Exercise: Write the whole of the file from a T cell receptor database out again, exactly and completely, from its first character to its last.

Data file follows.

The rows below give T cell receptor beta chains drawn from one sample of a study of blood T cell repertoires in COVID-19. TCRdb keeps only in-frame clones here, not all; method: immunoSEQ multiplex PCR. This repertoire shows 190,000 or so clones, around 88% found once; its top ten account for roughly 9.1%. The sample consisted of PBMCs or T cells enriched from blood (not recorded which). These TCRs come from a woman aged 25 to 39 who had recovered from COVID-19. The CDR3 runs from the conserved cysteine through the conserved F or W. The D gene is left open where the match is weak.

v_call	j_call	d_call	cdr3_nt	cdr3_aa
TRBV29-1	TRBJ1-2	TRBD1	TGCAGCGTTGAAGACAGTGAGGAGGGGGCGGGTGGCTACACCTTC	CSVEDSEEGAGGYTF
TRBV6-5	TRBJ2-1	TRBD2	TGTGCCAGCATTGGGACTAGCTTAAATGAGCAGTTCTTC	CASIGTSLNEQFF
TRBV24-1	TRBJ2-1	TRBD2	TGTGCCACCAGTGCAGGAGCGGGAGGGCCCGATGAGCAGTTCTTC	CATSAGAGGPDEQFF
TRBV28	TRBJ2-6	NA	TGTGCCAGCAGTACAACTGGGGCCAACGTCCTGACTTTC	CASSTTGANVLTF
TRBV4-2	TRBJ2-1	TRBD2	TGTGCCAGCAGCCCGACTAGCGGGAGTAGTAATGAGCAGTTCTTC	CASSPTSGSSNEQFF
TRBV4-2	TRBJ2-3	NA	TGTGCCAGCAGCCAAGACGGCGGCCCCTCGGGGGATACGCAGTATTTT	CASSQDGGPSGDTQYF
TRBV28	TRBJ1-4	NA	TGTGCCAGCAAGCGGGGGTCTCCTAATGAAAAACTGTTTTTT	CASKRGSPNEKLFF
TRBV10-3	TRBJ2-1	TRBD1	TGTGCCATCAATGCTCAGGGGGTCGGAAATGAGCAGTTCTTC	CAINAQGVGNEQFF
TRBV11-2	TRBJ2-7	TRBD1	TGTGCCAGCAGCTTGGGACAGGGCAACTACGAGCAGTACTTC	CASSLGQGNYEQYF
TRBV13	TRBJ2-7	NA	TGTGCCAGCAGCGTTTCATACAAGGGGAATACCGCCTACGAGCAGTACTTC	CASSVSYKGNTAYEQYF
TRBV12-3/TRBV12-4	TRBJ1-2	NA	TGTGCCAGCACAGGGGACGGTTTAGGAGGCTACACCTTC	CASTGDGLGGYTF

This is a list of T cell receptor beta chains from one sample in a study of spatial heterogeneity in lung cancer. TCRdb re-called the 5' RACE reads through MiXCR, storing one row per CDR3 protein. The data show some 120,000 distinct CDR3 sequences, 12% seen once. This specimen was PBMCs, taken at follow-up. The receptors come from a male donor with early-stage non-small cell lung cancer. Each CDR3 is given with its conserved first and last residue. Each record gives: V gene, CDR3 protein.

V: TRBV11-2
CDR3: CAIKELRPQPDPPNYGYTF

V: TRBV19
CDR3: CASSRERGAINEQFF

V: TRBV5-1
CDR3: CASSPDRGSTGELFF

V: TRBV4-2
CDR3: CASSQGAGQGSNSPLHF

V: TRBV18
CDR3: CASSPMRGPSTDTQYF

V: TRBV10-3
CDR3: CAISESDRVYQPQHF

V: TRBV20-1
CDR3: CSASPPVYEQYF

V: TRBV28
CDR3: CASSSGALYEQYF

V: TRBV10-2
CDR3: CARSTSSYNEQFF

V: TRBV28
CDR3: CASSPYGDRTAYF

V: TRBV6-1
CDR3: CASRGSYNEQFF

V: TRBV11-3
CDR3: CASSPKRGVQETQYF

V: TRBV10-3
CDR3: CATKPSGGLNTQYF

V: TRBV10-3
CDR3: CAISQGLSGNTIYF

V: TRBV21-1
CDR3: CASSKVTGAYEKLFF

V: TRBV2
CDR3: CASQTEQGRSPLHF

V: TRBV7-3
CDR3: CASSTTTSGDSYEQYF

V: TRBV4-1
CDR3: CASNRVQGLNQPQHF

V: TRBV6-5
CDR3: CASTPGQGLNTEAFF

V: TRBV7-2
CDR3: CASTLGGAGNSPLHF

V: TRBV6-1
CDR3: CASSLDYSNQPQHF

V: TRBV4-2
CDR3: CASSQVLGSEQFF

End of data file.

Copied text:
The rows below give T cell receptor beta chains drawn from one sample of a study of blood T cell repertoires in COVID-19. TCRdb keeps only in-frame clones here, not all; method: immunoSEQ multiplex PCR. This repertoire shows 190,000 or so clones, around 88% found once; its top ten account for roughly 9.1%. The sample consisted of PBMCs or T cells enriched from blood (not recorded which). These TCRs come from a woman aged 25 to 39 who had recovered from COVID-19. The CDR3 runs from the conserved cysteine through the conserved F or W. The D gene is left open where the match is weak.

v_call	j_call	d_call	cdr3_nt	cdr3_aa
TRBV29-1	TRBJ1-2	TRBD1	TGCAGCGTTGAAGACAGTGAGGAGGGGGCGGGTGGCTACACCTTC	CSVEDSEEGAGGYTF
TRBV6-5	TRBJ2-1	TRBD2	TGTGCCAGCATTGGGACTAGCTTAAATGAGCAGTTCTTC	CASIGTSLNEQFF
TRBV24-1	TRBJ2-1	TRBD2	TGTGCCACCAGTGCAGGAGCGGGAGGGCCCGATGAGCAGTTCTTC	CATSAGAGGPDEQFF
TRBV28	TRBJ2-6	NA	TGTGCCAGCAGTACAACTGGGGCCAACGTCCTGACTTTC	CASSTTGANVLTF
TRBV4-2	TRBJ2-1	TRBD2	TGTGCCAGCAGCCCGACTAGCGGGAGTAGTAATGAGCAGTTCTTC	CASSPTSGSSNEQFF
TRBV4-2	TRBJ2-3	NA	TGTGCCAGCAGCCAAGACGGCGGCCCCTCGGGGGATACGCAGTATTTT	CASSQDGGPSGDTQYF
TRBV28	TRBJ1-4	NA	TGTGCCAGCAAGCGGGGGTCTCCTAATGAAAAACTGTTTTTT	CASKRGSPNEKLFF
TRBV10-3	TRBJ2-1	TRBD1	TGTGCCATCAATGCTCAGGGGGTCGGAAATGAGCAGTTCTTC	CAINAQGVGNEQFF
TRBV11-2	TRBJ2-7	TRBD1	TGTGCCAGCAGCTTGGGACAGGGCAACTACGAGCAGTACTTC	CASSLGQGNYEQYF
TRBV13	TRBJ2-7	NA	TGTGCCAGCAGCGTTTCATACAAGGGGAATACCGCCTACGAGCAGTACTTC	CASSVSYKGNTAYEQYF
TRBV12-3/TRBV12-4	TRBJ1-2	NA	TGTGCCAGCACAGGGGACGGTTTAGGAGGCTACACCTTC	CASTGDGLGGYTF

This is a list of T cell receptor beta chains from one sample in a study of spatial heterogeneity in lung cancer. TCRdb re-called the 5' RACE reads through MiXCR, storing one row per CDR3 protein. The data show some 120,000 distinct CDR3 sequences, 12% seen once. This specimen was PBMCs, taken at follow-up. The receptors come from a male donor with early-stage non-small cell lung cancer. Each CDR3 is given with its conserved first and last residue. Each record gives: V gene, CDR3 protein.

V: TRBV11-2
CDR3: CAIKELRPQPDPPNYGYTF

V: TRBV19
CDR3: CASSRERGAINEQFF

V: TRBV5-1
CDR3: CASSPDRGSTGELFF

V: TRBV4-2
CDR3: CASSQGAGQGSNSPLHF

V: TRBV18
CDR3: CASSPMRGPSTDTQYF

V: TRBV10-3
CDR3: CAISESDRVYQPQHF

V: TRBV20-1
CDR3: CSASPPVYEQYF

V: TRBV28
CDR3: CASSSGALYEQYF

V: TRBV10-2
CDR3: CARSTSSYNEQFF

V: TRBV28
CDR3: CASSPYGDRTAYF

V: TRBV6-1
CDR3: CASRGSYNEQFF

V: TRBV11-3
CDR3: CASSPKRGVQETQYF

V: TRBV10-3
CDR3: CATKPSGGLNTQYF

V: TRBV10-3
CDR3: CAISQGLSGNTIYF

V: TRBV21-1
CDR3: CASSKVTGAYEKLFF

V: TRBV2
CDR3: CASQTEQGRSPLHF

V: TRBV7-3
CDR3: CASSTTTSGDSYEQYF

V: TRBV4-1
CDR3: CASNRVQGLNQPQHF

V: TRBV6-5
CDR3: CASTPGQGLNTEAFF

V: TRBV7-2
CDR3: CASTLGGAGNSPLHF

V: TRBV6-1
CDR3: CASSLDYSNQPQHF

V: TRBV4-2
CDR3: CASSQVLGSEQFF